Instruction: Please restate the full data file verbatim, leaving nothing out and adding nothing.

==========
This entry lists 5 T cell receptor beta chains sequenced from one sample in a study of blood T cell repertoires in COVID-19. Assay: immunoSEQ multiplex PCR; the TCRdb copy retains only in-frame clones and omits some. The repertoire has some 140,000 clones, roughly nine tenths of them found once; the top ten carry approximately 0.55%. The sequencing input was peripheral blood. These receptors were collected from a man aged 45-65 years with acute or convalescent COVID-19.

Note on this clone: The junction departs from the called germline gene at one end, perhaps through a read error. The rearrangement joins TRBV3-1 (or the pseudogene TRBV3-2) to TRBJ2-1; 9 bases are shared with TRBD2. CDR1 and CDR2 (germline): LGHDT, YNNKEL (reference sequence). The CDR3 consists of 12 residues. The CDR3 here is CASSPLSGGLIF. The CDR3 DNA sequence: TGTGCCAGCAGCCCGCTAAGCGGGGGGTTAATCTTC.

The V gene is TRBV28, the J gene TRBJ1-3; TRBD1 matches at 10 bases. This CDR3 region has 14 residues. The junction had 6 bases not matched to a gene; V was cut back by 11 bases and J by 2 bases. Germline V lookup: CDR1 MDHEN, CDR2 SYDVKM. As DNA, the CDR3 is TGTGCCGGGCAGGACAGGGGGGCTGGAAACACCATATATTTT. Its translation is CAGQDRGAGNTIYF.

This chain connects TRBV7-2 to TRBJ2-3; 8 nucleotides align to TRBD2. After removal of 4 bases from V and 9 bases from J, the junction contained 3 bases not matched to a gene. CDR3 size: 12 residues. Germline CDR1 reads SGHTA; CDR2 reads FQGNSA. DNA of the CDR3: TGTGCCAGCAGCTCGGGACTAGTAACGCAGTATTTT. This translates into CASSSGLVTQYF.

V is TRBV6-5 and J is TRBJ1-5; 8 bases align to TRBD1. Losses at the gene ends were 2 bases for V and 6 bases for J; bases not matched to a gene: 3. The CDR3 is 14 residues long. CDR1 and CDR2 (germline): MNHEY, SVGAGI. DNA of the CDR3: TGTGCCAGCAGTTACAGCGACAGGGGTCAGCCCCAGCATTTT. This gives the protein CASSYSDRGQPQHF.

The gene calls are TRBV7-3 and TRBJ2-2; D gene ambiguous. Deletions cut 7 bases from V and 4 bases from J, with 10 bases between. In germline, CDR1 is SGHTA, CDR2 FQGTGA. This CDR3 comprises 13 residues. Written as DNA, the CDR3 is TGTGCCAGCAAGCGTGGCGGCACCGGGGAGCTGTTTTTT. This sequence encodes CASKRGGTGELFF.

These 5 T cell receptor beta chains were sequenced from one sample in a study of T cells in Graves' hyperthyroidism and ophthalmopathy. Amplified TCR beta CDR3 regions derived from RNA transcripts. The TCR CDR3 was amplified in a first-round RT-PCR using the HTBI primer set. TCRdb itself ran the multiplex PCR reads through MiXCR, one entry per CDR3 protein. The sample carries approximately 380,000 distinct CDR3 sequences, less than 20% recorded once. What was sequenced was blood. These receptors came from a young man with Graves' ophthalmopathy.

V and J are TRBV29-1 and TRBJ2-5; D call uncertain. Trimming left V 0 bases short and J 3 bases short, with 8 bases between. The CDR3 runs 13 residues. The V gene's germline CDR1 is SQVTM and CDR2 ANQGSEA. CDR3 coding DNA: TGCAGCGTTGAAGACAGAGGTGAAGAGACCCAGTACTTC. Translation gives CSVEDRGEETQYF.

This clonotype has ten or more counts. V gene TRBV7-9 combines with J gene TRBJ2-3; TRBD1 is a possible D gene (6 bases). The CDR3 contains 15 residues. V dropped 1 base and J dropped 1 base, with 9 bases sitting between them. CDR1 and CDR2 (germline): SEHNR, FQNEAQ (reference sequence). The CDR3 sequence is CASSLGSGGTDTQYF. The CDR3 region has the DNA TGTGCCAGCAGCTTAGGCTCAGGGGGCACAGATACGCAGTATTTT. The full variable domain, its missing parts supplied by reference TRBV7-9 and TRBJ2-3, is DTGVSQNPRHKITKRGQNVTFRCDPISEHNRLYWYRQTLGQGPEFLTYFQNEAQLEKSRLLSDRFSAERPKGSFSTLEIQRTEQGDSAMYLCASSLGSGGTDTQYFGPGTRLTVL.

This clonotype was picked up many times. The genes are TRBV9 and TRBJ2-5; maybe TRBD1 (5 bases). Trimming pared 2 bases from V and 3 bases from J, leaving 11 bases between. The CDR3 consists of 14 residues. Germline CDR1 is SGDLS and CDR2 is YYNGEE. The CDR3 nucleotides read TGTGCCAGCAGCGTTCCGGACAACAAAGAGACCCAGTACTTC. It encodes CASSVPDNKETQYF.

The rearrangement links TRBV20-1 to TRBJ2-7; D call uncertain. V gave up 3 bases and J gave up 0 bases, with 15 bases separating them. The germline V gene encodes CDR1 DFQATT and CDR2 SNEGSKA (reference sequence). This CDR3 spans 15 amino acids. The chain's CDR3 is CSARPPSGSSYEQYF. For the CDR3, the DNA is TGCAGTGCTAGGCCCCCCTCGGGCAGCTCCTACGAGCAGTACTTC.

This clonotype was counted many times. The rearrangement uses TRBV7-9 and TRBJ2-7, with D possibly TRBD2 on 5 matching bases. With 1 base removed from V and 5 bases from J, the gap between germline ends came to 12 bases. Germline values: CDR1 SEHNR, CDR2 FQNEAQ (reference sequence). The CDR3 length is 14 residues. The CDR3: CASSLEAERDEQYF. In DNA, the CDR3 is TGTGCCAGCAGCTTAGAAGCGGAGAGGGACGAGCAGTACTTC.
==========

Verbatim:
This entry lists 5 T cell receptor beta chains sequenced from one sample in a study of blood T cell repertoires in COVID-19. Assay: immunoSEQ multiplex PCR; the TCRdb copy retains only in-frame clones and omits some. The repertoire has some 140,000 clones, roughly nine tenths of them found once; the top ten carry approximately 0.55%. The sequencing input was peripheral blood. These receptors were collected from a man aged 45-65 years with acute or convalescent COVID-19.

Note on this clone: The junction departs from the called germline gene at one end, perhaps through a read error. The rearrangement joins TRBV3-1 (or the pseudogene TRBV3-2) to TRBJ2-1; 9 bases are shared with TRBD2. CDR1 and CDR2 (germline): LGHDT, YNNKEL (reference sequence). The CDR3 consists of 12 residues. The CDR3 here is CASSPLSGGLIF. The CDR3 DNA sequence: TGTGCCAGCAGCCCGCTAAGCGGGGGGTTAATCTTC.

The V gene is TRBV28, the J gene TRBJ1-3; TRBD1 matches at 10 bases. This CDR3 region has 14 residues. The junction had 6 bases not matched to a gene; V was cut back by 11 bases and J by 2 bases. Germline V lookup: CDR1 MDHEN, CDR2 SYDVKM. As DNA, the CDR3 is TGTGCCGGGCAGGACAGGGGGGCTGGAAACACCATATATTTT. Its translation is CAGQDRGAGNTIYF.

This chain connects TRBV7-2 to TRBJ2-3; 8 nucleotides align to TRBD2. After removal of 4 bases from V and 9 bases from J, the junction contained 3 bases not matched to a gene. CDR3 size: 12 residues. Germline CDR1 reads SGHTA; CDR2 reads FQGNSA. DNA of the CDR3: TGTGCCAGCAGCTCGGGACTAGTAACGCAGTATTTT. This translates into CASSSGLVTQYF.

V is TRBV6-5 and J is TRBJ1-5; 8 bases align to TRBD1. Losses at the gene ends were 2 bases for V and 6 bases for J; bases not matched to a gene: 3. The CDR3 is 14 residues long. CDR1 and CDR2 (germline): MNHEY, SVGAGI. DNA of the CDR3: TGTGCCAGCAGTTACAGCGACAGGGGTCAGCCCCAGCATTTT. This gives the protein CASSYSDRGQPQHF.

The gene calls are TRBV7-3 and TRBJ2-2; D gene ambiguous. Deletions cut 7 bases from V and 4 bases from J, with 10 bases between. In germline, CDR1 is SGHTA, CDR2 FQGTGA. This CDR3 comprises 13 residues. Written as DNA, the CDR3 is TGTGCCAGCAAGCGTGGCGGCACCGGGGAGCTGTTTTTT. This sequence encodes CASKRGGTGELFF.

These 5 T cell receptor beta chains were sequenced from one sample in a study of T cells in Graves' hyperthyroidism and ophthalmopathy. Amplified TCR beta CDR3 regions derived from RNA transcripts. The TCR CDR3 was amplified in a first-round RT-PCR using the HTBI primer set. TCRdb itself ran the multiplex PCR reads through MiXCR, one entry per CDR3 protein. The sample carries approximately 380,000 distinct CDR3 sequences, less than 20% recorded once. What was sequenced was blood. These receptors came from a young man with Graves' ophthalmopathy.

V and J are TRBV29-1 and TRBJ2-5; D call uncertain. Trimming left V 0 bases short and J 3 bases short, with 8 bases between. The CDR3 runs 13 residues. The V gene's germline CDR1 is SQVTM and CDR2 ANQGSEA. CDR3 coding DNA: TGCAGCGTTGAAGACAGAGGTGAAGAGACCCAGTACTTC. Translation gives CSVEDRGEETQYF.

This clonotype has ten or more counts. V gene TRBV7-9 combines with J gene TRBJ2-3; TRBD1 is a possible D gene (6 bases). The CDR3 contains 15 residues. V dropped 1 base and J dropped 1 base, with 9 bases sitting between them. CDR1 and CDR2 (germline): SEHNR, FQNEAQ (reference sequence). The CDR3 sequence is CASSLGSGGTDTQYF. The CDR3 region has the DNA TGTGCCAGCAGCTTAGGCTCAGGGGGCACAGATACGCAGTATTTT. The full variable domain, its missing parts supplied by reference TRBV7-9 and TRBJ2-3, is DTGVSQNPRHKITKRGQNVTFRCDPISEHNRLYWYRQTLGQGPEFLTYFQNEAQLEKSRLLSDRFSAERPKGSFSTLEIQRTEQGDSAMYLCASSLGSGGTDTQYFGPGTRLTVL.

This clonotype was picked up many times. The genes are TRBV9 and TRBJ2-5; maybe TRBD1 (5 bases). Trimming pared 2 bases from V and 3 bases from J, leaving 11 bases between. The CDR3 consists of 14 residues. Germline CDR1 is SGDLS and CDR2 is YYNGEE. The CDR3 nucleotides read TGTGCCAGCAGCGTTCCGGACAACAAAGAGACCCAGTACTTC. It encodes CASSVPDNKETQYF.

The rearrangement links TRBV20-1 to TRBJ2-7; D call uncertain. V gave up 3 bases and J gave up 0 bases, with 15 bases separating them. The germline V gene encodes CDR1 DFQATT and CDR2 SNEGSKA (reference sequence). This CDR3 spans 15 amino acids. The chain's CDR3 is CSARPPSGSSYEQYF. For the CDR3, the DNA is TGCAGTGCTAGGCCCCCCTCGGGCAGCTCCTACGAGCAGTACTTC.

This clonotype was counted many times. The rearrangement uses TRBV7-9 and TRBJ2-7, with D possibly TRBD2 on 5 matching bases. With 1 base removed from V and 5 bases from J, the gap between germline ends came to 12 bases. Germline values: CDR1 SEHNR, CDR2 FQNEAQ (reference sequence). The CDR3 length is 14 residues. The CDR3: CASSLEAERDEQYF. In DNA, the CDR3 is TGTGCCAGCAGCTTAGAAGCGGAGAGGGACGAGCAGTACTTC.